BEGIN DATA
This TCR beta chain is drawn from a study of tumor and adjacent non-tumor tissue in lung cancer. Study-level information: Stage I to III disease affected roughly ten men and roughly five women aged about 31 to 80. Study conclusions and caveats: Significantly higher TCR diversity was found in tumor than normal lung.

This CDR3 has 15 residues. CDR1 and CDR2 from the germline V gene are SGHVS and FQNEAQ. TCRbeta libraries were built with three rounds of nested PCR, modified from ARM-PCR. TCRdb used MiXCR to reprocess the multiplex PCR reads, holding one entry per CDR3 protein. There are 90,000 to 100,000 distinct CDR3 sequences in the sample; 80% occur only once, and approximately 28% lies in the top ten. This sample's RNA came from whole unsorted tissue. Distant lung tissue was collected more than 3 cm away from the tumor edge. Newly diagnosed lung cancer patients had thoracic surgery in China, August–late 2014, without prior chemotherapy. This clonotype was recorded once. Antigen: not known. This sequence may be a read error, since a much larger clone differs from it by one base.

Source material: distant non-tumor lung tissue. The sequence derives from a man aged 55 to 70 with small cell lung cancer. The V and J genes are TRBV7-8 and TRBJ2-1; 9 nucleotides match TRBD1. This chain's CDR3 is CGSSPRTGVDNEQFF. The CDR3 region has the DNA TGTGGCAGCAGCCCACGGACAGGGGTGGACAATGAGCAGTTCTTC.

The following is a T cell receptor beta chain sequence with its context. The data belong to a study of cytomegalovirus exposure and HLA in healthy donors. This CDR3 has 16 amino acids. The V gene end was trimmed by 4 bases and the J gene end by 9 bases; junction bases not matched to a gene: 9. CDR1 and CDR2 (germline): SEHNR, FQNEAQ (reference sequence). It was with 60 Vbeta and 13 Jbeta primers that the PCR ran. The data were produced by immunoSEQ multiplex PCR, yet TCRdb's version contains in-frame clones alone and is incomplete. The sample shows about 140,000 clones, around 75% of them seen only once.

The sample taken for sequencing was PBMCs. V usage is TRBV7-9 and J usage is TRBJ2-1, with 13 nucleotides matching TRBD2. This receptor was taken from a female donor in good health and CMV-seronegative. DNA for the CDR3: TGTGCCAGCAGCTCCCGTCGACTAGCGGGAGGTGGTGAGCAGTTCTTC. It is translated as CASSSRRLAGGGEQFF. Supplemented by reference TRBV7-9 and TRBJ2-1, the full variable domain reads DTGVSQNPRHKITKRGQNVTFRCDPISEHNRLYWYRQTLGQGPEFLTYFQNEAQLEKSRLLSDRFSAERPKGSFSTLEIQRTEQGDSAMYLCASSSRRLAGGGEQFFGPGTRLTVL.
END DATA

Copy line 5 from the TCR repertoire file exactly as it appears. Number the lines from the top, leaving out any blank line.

The sample taken for sequencing was PBMCs. V usage is TRBV7-9 and J usage is TRBJ2-1, with 13 nucleotides matching TRBD2. This receptor was taken from a female donor in good health and CMV-seronegative. DNA for the CDR3: TGTGCCAGCAGCTCCCGTCGACTAGCGGGAGGTGGTGAGCAGTTCTTC. It is translated as CASSSRRLAGGGEQFF. Supplemented by reference TRBV7-9 and TRBJ2-1, the full variable domain reads DTGVSQNPRHKITKRGQNVTFRCDPISEHNRLYWYRQTLGQGPEFLTYFQNEAQLEKSRLLSDRFSAERPKGSFSTLEIQRTEQGDSAMYLCASSSRRLAGGGEQFFGPGTRLTVL.